Pharminox and Schering-Plough to collaborate on research into novel anti-cancer agents
Nottingham, UK, 11 December 2006 - Pharminox Limited, ("Pharminox" or "the Company") the private UK oncology R&D company, today announced that it has signed an agreement with the Schering-Plough Research Institute, the research arm of Schering-Plough Corporation (“Schering-Plough”), to undertake a joint research programme aimed at discovering novel small molecule anti-cancer therapies.
Under the terms of the agreement, Schering-Plough will provide funding to Pharminox for up to two years to carry out a focused medicinal chemistry programme to synthesise novel anti-cancer agents, which will be screened for anti-tumour activity at Schering-Plough’s laboratories in Kenilworth, New Jersey. Schering-Plough will have an option to license intellectual property arising from the programme, including potential clinical development candidates.
If Schering-Plough exercises its option it will take over full responsibility for the development and commercialisation of clinical development candidates arising from the collaboration, and Pharminox will be eligible to receive a series of pre-approval milestone payments as well as royalties on sales of commercialised products. Research funding and potential milestone payments to Pharminox under the collaboration could exceed $40 million, excluding royalties. Detailed financial terms of the agreement were not disclosed.
The Pharminox discovery team will be led by Professor Malcolm Stevens OBE, Chief Scientific Officer of Pharminox. Until September 2006, Professor Stevens was also Director of the Cancer Research UK Experimental Cancer Chemotherapy Group, latterly based at the University of Nottingham. In this role he was responsible for the discovery and early development of temozolomide, the market-leading treatment for malignant glioma, a common form of brain tumour. Temozolomide is licensed to and marketed by Schering-Plough globally.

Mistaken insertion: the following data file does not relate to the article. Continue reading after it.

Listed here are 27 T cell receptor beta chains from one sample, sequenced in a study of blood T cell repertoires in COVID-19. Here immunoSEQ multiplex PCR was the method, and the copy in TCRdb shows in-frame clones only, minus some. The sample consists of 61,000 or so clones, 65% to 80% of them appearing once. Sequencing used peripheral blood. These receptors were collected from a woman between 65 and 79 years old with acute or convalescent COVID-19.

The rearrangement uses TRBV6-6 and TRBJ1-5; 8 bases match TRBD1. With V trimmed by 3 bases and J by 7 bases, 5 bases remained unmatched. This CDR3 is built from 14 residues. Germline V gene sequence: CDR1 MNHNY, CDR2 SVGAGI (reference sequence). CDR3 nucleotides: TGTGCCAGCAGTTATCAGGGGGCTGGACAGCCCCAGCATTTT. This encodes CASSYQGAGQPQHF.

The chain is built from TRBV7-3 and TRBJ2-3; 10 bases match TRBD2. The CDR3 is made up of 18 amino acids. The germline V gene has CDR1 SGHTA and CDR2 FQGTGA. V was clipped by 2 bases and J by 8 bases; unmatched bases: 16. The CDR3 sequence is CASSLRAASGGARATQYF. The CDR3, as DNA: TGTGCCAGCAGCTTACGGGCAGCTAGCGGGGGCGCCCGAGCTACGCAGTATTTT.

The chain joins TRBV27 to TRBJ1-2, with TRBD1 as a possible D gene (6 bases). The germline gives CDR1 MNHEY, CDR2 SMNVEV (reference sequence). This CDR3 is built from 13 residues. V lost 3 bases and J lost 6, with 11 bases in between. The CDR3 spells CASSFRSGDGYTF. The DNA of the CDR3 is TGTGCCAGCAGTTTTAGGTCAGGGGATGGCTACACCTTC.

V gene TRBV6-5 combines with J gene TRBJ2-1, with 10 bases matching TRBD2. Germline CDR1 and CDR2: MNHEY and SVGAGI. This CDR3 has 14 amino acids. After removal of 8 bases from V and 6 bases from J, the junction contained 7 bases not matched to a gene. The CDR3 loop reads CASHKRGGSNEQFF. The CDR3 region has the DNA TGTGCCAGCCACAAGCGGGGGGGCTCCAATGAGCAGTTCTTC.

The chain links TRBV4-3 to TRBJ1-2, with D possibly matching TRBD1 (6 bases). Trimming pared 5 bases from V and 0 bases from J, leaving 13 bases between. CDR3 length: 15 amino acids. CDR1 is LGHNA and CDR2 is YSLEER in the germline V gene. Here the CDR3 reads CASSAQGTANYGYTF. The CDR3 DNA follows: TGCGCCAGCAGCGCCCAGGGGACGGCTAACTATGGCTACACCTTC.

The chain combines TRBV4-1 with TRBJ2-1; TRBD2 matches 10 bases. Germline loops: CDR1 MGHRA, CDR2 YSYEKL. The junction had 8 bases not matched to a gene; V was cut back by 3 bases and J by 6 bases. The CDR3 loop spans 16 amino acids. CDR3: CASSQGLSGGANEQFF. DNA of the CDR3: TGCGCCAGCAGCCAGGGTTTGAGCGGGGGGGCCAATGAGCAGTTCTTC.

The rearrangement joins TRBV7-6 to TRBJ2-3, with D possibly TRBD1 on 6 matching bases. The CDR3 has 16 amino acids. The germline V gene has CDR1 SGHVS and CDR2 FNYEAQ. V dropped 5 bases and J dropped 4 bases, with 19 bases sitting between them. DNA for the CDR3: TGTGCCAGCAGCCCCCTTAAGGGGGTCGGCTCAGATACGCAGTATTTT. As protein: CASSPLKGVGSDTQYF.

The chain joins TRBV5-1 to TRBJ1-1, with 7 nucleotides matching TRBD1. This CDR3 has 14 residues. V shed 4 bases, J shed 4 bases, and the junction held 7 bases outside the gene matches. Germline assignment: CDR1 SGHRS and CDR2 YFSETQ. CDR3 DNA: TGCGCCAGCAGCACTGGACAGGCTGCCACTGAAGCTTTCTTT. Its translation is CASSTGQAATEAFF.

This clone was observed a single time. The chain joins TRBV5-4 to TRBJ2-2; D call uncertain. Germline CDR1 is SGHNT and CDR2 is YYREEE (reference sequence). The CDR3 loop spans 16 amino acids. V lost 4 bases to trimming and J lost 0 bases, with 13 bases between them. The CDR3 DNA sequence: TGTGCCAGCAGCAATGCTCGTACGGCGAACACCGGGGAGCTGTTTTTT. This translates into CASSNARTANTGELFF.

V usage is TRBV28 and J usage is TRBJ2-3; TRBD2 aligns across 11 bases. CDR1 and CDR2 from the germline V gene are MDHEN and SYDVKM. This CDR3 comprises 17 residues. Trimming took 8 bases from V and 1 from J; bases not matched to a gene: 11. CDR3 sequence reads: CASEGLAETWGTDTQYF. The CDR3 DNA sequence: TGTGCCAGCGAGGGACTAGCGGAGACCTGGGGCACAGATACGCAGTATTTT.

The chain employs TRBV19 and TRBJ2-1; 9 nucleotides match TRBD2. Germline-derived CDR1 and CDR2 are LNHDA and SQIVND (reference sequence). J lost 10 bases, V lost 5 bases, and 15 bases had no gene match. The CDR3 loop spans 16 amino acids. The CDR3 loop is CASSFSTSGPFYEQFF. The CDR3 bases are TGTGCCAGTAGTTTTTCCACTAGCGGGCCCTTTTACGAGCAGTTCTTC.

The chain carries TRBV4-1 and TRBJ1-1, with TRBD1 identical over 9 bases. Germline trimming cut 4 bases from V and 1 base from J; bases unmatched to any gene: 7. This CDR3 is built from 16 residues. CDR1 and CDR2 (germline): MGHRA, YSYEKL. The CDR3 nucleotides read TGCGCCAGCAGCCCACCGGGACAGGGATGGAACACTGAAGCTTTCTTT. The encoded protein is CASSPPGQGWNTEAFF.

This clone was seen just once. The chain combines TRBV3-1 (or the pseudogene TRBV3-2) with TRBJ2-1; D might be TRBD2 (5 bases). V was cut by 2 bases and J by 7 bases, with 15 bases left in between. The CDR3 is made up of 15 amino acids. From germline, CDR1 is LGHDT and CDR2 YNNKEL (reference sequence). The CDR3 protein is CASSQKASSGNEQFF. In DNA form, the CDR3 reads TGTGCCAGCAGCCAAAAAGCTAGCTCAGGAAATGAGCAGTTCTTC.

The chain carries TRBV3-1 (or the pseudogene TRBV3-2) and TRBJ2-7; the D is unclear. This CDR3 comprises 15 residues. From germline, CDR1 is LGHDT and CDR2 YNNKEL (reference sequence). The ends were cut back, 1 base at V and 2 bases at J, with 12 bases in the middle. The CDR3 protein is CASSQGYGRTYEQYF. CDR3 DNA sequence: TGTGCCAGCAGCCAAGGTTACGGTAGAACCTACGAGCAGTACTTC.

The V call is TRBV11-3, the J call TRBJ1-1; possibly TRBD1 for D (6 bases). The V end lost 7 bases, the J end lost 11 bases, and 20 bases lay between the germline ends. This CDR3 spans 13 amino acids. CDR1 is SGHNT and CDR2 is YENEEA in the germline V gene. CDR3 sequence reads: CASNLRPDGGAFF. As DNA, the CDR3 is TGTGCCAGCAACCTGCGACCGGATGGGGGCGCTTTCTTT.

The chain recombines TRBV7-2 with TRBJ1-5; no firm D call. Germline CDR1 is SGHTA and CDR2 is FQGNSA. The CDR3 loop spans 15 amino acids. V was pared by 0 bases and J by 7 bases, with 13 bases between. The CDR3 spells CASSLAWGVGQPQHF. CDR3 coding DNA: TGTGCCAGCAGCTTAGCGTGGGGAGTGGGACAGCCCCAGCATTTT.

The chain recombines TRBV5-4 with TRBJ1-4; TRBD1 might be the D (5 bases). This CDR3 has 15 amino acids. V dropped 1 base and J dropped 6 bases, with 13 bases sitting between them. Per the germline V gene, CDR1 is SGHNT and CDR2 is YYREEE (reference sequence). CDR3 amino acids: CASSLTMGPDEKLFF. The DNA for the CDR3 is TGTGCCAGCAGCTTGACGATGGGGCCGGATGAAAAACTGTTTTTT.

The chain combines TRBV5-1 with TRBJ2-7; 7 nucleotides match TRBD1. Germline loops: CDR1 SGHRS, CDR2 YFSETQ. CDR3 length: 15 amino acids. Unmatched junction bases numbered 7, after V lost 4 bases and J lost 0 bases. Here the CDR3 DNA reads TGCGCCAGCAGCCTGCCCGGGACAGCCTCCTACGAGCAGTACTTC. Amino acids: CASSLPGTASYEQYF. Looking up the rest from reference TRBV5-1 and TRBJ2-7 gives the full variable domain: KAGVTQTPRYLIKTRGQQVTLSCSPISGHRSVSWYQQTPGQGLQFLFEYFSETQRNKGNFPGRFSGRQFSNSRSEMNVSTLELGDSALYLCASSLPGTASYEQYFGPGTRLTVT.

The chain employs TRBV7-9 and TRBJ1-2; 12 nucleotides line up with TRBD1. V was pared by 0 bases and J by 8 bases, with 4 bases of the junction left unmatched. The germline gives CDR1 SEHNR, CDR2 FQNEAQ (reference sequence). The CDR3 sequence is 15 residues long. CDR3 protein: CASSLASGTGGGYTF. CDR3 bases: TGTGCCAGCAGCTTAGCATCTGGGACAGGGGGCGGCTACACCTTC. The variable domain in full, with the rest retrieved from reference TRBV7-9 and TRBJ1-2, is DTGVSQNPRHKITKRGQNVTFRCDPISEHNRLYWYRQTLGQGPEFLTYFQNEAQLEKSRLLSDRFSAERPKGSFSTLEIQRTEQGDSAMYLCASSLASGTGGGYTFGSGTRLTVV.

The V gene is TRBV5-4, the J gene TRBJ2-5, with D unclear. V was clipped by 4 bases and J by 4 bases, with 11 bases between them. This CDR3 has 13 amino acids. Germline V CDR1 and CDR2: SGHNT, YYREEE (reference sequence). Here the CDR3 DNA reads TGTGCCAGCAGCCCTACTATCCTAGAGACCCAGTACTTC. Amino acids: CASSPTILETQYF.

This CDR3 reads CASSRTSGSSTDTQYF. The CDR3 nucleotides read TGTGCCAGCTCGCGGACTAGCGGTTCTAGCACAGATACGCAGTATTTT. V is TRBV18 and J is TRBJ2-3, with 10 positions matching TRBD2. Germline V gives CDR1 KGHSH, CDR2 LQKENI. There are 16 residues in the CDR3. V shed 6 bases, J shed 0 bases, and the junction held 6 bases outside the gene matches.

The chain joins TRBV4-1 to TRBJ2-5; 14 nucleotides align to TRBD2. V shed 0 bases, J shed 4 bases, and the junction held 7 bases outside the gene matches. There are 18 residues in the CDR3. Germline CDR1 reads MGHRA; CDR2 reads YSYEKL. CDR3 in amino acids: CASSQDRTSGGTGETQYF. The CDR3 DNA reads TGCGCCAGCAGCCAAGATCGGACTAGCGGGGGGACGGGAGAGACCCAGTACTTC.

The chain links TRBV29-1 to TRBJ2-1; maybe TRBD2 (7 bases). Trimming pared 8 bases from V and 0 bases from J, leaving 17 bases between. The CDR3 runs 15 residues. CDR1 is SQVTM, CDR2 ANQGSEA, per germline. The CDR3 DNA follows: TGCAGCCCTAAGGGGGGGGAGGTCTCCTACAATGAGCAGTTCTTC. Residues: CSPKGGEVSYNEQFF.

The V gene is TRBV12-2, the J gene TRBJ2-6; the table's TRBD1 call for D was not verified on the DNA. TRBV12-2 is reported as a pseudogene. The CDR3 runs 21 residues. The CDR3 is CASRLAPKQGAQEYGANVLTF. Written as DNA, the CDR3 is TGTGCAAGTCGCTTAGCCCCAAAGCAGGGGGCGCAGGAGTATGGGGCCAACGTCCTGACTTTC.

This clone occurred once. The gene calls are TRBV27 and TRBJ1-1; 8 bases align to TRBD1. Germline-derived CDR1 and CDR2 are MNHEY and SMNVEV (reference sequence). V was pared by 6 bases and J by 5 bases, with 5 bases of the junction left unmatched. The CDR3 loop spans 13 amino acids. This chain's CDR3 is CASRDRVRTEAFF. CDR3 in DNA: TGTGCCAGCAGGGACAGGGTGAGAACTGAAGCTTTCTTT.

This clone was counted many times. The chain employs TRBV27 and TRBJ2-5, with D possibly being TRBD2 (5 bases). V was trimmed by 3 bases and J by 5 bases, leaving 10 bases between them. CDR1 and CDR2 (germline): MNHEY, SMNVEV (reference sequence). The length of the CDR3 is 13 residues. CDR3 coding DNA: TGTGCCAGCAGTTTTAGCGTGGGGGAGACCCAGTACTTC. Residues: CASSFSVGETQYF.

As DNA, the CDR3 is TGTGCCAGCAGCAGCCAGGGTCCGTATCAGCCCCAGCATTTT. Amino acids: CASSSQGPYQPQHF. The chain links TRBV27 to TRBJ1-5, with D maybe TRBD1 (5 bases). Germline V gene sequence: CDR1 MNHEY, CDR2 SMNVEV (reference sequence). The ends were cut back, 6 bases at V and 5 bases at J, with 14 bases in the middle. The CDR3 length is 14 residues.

Commenting on today’s announcement, Peter Worrall, Chief Executive of Pharminox said, “We are very pleased to be collaborating with Schering-Plough on this exciting new programme. As our first deal with a major pharmaceutical company it represents an important validation of Pharminox’s credentials in the field of cancer research, and reflects the high regard that Schering-Plough has for Professor Stevens and his team as a result of their earlier, highly successful collaboration on temozolomide.”
Malcolm Stevens added, “I am delighted to be renewing my acquaintance with Schering-Plough and we look forward to working closely with the Schering-Plough team.”